Defendant claims Detective Nye's testimony “was outside the scope of permissible expert testimony.” Although Detective Nye was qualified as a gang expert, the disputed testimony was based upon his personal observations at numerous gang-related crime scenes, not his expert opinion, and it thus is admissible if it is relevant. (People v. Champion (1995) 9 Cal.4th 879, 921–922, overruled on another ground in People v. Combs (2004) 34 Cal.4th 821, 860.) Detective Nye's testimony about the most common excuse given by reluctant witnesses at the scene of a gang-related crime is relevant because the jury could infer from it that the witnesses in this case were reluctant to testify and initially fabricated the story that they did not witness the murder. (See Evid.Code, § 210 [“ ‘Relevant evidence’ means evidence, including evidence relevant to the credibility of a witness or hearsay declarant, having any tendency in reason to prove or disprove any disputed fact that is of consequence to the determination of the action.”].)
Defendant argues that Detective Nye's testimony was inadmissible because it “was premised upon two implicit propositions”: that persons at the scene of a gang-related crime who claimed to be in the bathroom were lying and that they were lying because they did not want to cooperate with the police. According to defendant, these two propositions are problematic because “each involved an untenable claim of the ability to assess credibility and/or to read minds, ․ neither involved matters ‘perceived by or personally known ․ or made known to him at or before [his testimony],’ “ and both were “too unreliable ․ as the basis for an expert opinion.” But Detective Nye's statements described the common behavior of witnesses to gang-related crimes and did not purport to assess the veracity of individual witnesses. Detective Nye stated that in his experience, witnesses at a gang-related shooting in a public place such as a restaurant often claim that they did not see anything because they had been in the bathroom.
Even if we were to construe Detective Nye's testimony as expert opinion, defendant's argument lacks merit. Under Evidence Code section 801, subdivision (a), an expert may offer an opinion “[r]elated to a subject that is sufficiently beyond common experience that the opinion of an expert would assist the trier of fact.” In People v. Gonzalez (2006) 38 Cal.4th 932, a police gang expert testified that witnesses to a gang-related crime are usually reluctant to testify because of fear of retaliation, and that is why “the witnesses might repudiate earlier truthful statements” that the defendant was the shooter. (Id. at p. 946 .) We held that this testimony “was quite typical of the kind of expert testimony regarding gang culture and psychology that a court has discretion to admit.” (Id. at p. 945.) “Whether members of a street gang would intimidate persons who testify against a member of that or a rival gang is sufficiently beyond common experience that a court could reasonably believe expert opinion would assist the jury.” (Ibid.; see People v. Ward (2005) 36 Cal.4th 186, 211 [police officer permitted to testify that “witnesses, even those from rival gangs, are often reluctant to identify or testify against gang members out of fear for their safety”].) The trial court here would not have abused its discretion if it had concluded that the bathroom excuse used by witnesses to gang-related shootings was sufficiently beyond common experience to allow admission under Evidence Code section 801.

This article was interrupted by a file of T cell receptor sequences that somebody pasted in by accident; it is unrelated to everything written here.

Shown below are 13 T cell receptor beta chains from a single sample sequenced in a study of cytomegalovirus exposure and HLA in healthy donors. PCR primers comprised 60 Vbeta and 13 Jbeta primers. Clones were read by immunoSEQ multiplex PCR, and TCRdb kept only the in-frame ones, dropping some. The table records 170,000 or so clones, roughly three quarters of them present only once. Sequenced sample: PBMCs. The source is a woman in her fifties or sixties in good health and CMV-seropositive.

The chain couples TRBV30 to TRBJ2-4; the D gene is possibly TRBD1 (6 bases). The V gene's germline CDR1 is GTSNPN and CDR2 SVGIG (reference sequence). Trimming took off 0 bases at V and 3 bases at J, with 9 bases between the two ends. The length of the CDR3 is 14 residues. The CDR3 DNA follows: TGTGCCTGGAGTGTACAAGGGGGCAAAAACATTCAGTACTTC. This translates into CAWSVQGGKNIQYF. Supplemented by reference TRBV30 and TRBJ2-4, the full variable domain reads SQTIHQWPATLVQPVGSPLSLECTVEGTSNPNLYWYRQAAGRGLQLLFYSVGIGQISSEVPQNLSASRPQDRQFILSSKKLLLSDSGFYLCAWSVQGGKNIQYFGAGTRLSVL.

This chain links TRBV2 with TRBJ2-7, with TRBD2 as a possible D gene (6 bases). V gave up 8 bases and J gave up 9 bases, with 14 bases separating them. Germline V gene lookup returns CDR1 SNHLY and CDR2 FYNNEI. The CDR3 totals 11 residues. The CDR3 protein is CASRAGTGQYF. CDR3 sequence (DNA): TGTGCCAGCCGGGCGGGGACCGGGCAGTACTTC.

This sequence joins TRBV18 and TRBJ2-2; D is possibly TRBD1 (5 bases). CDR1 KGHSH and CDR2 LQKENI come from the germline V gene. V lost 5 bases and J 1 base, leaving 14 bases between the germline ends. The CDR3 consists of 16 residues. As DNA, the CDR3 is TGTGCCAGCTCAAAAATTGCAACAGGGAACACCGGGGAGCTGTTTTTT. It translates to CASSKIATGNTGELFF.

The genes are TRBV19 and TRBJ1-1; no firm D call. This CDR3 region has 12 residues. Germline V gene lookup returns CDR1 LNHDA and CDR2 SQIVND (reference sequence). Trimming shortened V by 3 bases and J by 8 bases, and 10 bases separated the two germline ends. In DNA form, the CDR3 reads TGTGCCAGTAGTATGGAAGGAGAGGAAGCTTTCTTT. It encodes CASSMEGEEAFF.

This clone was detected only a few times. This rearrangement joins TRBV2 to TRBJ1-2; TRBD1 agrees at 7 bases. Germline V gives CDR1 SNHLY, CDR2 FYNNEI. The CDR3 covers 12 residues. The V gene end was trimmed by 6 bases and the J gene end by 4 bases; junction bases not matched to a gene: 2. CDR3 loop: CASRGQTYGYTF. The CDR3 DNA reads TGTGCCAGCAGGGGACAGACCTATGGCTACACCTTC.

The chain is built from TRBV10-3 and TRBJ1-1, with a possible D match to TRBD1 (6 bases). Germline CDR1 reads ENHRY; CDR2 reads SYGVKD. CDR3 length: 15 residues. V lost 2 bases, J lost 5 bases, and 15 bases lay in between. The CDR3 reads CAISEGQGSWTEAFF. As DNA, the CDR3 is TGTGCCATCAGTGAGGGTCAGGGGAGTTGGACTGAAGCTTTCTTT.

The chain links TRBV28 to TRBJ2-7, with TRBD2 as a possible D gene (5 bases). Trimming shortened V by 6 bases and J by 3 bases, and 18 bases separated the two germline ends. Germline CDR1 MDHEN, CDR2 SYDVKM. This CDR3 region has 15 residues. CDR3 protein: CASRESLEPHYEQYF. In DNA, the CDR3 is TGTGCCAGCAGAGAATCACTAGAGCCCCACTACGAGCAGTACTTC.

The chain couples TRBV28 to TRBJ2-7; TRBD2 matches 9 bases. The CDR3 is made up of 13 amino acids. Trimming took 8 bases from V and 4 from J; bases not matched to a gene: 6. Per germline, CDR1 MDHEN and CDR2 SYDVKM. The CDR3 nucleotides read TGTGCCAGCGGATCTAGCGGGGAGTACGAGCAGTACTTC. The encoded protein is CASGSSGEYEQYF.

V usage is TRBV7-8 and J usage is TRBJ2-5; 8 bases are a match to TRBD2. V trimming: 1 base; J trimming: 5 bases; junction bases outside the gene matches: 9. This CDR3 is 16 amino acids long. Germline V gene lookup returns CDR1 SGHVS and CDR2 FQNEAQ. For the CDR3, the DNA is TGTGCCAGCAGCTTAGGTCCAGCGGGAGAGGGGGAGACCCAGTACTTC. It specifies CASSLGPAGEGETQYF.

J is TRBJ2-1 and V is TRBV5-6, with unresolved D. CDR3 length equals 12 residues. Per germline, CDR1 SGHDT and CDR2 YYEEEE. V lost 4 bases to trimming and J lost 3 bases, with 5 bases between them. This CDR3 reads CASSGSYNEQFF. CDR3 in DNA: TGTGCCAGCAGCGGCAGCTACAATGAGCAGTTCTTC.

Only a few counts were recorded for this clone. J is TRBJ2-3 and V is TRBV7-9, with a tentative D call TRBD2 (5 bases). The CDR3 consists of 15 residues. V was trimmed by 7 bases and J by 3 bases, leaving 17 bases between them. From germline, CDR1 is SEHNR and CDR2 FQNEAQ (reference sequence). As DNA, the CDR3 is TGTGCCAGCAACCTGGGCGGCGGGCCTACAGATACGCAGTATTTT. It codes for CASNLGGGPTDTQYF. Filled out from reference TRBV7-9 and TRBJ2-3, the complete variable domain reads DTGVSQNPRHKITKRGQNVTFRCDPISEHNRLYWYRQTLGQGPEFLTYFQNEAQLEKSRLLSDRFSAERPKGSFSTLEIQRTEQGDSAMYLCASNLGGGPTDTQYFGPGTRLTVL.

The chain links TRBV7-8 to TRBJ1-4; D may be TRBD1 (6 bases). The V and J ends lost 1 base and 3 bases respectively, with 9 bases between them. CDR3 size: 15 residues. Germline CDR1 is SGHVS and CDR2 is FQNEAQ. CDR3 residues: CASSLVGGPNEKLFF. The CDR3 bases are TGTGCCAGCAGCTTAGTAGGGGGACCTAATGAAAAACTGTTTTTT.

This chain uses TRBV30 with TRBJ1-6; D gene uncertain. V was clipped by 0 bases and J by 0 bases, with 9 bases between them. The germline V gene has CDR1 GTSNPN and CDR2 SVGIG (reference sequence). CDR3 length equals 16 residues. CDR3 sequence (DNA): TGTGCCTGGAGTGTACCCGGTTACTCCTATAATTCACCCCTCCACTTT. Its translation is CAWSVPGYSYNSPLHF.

Defendant further argues that Detective Nye's testimony was inadmissible under Evidence Code 352 because “any probative value” of the evidence “was vastly outweighed by its undue prejudicial effect.” Such claims are reviewed on appeal for abuse of discretion. (People v. Bryant, Smith, and Wheeler (2014) 60 Cal.4th 335, 408.) This claim fails because defendant does not show any prejudice within the meaning of section 352. “The prejudice which exclusion of evidence under Evidence Code section 352 is designed to avoid is not the prejudice or damage to a defense that naturally flows from relevant, highly probative evidence. ‘[A]ll evidence which tends to prove guilt is prejudicial or damaging to the defendant's case. The stronger the evidence, the more it is “prejudicial.” The “prejudice” referred to in Evidence Code section 352 applies to evidence which uniquely tends to evoke an emotional bias against the defendant as an individual and which has very little effect on the issues. In applying section 352, “prejudicial” is not synonymous with “damaging.” ‘ “ (People v. Karis (1988) 46 Cal.3d 612, 638.) Detective Nye's testimony that reluctant witnesses at the scene of a gang crime committed in a restaurant commonly claim they did not see anything because they were in the bathroom had no tendency to evoke an emotional bias against defendant.